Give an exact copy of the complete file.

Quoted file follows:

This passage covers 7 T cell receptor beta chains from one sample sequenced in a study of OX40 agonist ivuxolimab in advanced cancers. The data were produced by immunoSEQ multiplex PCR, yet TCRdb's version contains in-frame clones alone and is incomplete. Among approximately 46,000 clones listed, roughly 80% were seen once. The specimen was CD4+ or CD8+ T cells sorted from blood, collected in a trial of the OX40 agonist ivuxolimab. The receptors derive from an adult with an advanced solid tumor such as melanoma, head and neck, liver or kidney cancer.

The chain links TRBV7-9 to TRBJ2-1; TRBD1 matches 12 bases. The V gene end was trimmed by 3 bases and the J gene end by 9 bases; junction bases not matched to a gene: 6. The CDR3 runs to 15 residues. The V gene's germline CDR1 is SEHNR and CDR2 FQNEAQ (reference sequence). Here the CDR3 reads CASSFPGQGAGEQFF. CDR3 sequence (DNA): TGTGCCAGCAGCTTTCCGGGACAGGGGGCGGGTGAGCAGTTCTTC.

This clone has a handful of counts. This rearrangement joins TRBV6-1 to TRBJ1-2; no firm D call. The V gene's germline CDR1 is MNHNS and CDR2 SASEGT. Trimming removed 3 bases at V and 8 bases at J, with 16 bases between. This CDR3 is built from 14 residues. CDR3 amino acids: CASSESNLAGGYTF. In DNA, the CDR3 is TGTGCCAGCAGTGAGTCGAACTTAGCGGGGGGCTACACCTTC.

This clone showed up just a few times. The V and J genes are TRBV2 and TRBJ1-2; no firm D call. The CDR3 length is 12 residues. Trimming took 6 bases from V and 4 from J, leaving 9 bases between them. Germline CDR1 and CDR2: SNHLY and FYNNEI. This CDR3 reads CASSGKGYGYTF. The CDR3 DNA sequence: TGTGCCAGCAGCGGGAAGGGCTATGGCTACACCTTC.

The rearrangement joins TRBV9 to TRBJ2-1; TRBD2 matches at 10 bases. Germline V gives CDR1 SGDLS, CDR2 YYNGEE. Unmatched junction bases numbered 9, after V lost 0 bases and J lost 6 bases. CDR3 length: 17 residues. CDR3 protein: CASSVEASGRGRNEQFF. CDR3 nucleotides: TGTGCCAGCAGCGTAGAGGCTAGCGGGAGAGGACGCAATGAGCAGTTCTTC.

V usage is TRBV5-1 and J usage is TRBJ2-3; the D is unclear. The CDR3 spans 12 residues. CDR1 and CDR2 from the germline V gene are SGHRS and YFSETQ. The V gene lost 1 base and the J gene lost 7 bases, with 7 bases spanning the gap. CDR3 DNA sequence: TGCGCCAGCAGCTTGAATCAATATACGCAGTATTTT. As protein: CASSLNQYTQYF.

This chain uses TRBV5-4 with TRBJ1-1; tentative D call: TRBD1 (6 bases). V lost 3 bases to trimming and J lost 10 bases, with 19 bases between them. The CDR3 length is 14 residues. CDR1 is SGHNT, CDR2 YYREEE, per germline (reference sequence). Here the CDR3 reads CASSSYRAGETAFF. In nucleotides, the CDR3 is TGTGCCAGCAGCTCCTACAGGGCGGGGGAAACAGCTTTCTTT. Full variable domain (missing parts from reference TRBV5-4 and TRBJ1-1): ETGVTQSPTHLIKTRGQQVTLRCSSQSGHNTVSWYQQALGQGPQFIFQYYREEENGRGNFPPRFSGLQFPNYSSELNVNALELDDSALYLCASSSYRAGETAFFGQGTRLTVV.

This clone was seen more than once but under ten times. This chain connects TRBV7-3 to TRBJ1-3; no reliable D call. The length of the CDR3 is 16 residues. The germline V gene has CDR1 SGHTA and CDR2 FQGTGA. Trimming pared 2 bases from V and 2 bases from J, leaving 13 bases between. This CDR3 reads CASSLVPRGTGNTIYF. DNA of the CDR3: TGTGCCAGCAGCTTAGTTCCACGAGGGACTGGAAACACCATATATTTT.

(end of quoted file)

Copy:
This passage covers 7 T cell receptor beta chains from one sample sequenced in a study of OX40 agonist ivuxolimab in advanced cancers. The data were produced by immunoSEQ multiplex PCR, yet TCRdb's version contains in-frame clones alone and is incomplete. Among approximately 46,000 clones listed, roughly 80% were seen once. The specimen was CD4+ or CD8+ T cells sorted from blood, collected in a trial of the OX40 agonist ivuxolimab. The receptors derive from an adult with an advanced solid tumor such as melanoma, head and neck, liver or kidney cancer.

The chain links TRBV7-9 to TRBJ2-1; TRBD1 matches 12 bases. The V gene end was trimmed by 3 bases and the J gene end by 9 bases; junction bases not matched to a gene: 6. The CDR3 runs to 15 residues. The V gene's germline CDR1 is SEHNR and CDR2 FQNEAQ (reference sequence). Here the CDR3 reads CASSFPGQGAGEQFF. CDR3 sequence (DNA): TGTGCCAGCAGCTTTCCGGGACAGGGGGCGGGTGAGCAGTTCTTC.

This clone has a handful of counts. This rearrangement joins TRBV6-1 to TRBJ1-2; no firm D call. The V gene's germline CDR1 is MNHNS and CDR2 SASEGT. Trimming removed 3 bases at V and 8 bases at J, with 16 bases between. This CDR3 is built from 14 residues. CDR3 amino acids: CASSESNLAGGYTF. In DNA, the CDR3 is TGTGCCAGCAGTGAGTCGAACTTAGCGGGGGGCTACACCTTC.

This clone showed up just a few times. The V and J genes are TRBV2 and TRBJ1-2; no firm D call. The CDR3 length is 12 residues. Trimming took 6 bases from V and 4 from J, leaving 9 bases between them. Germline CDR1 and CDR2: SNHLY and FYNNEI. This CDR3 reads CASSGKGYGYTF. The CDR3 DNA sequence: TGTGCCAGCAGCGGGAAGGGCTATGGCTACACCTTC.

The rearrangement joins TRBV9 to TRBJ2-1; TRBD2 matches at 10 bases. Germline V gives CDR1 SGDLS, CDR2 YYNGEE. Unmatched junction bases numbered 9, after V lost 0 bases and J lost 6 bases. CDR3 length: 17 residues. CDR3 protein: CASSVEASGRGRNEQFF. CDR3 nucleotides: TGTGCCAGCAGCGTAGAGGCTAGCGGGAGAGGACGCAATGAGCAGTTCTTC.

V usage is TRBV5-1 and J usage is TRBJ2-3; the D is unclear. The CDR3 spans 12 residues. CDR1 and CDR2 from the germline V gene are SGHRS and YFSETQ. The V gene lost 1 base and the J gene lost 7 bases, with 7 bases spanning the gap. CDR3 DNA sequence: TGCGCCAGCAGCTTGAATCAATATACGCAGTATTTT. As protein: CASSLNQYTQYF.

This chain uses TRBV5-4 with TRBJ1-1; tentative D call: TRBD1 (6 bases). V lost 3 bases to trimming and J lost 10 bases, with 19 bases between them. The CDR3 length is 14 residues. CDR1 is SGHNT, CDR2 YYREEE, per germline (reference sequence). Here the CDR3 reads CASSSYRAGETAFF. In nucleotides, the CDR3 is TGTGCCAGCAGCTCCTACAGGGCGGGGGAAACAGCTTTCTTT. Full variable domain (missing parts from reference TRBV5-4 and TRBJ1-1): ETGVTQSPTHLIKTRGQQVTLRCSSQSGHNTVSWYQQALGQGPQFIFQYYREEENGRGNFPPRFSGLQFPNYSSELNVNALELDDSALYLCASSSYRAGETAFFGQGTRLTVV.

This clone was seen more than once but under ten times. This chain connects TRBV7-3 to TRBJ1-3; no reliable D call. The length of the CDR3 is 16 residues. The germline V gene has CDR1 SGHTA and CDR2 FQGTGA. Trimming pared 2 bases from V and 2 bases from J, leaving 13 bases between. This CDR3 reads CASSLVPRGTGNTIYF. DNA of the CDR3: TGTGCCAGCAGCTTAGTTCCACGAGGGACTGGAAACACCATATATTTT.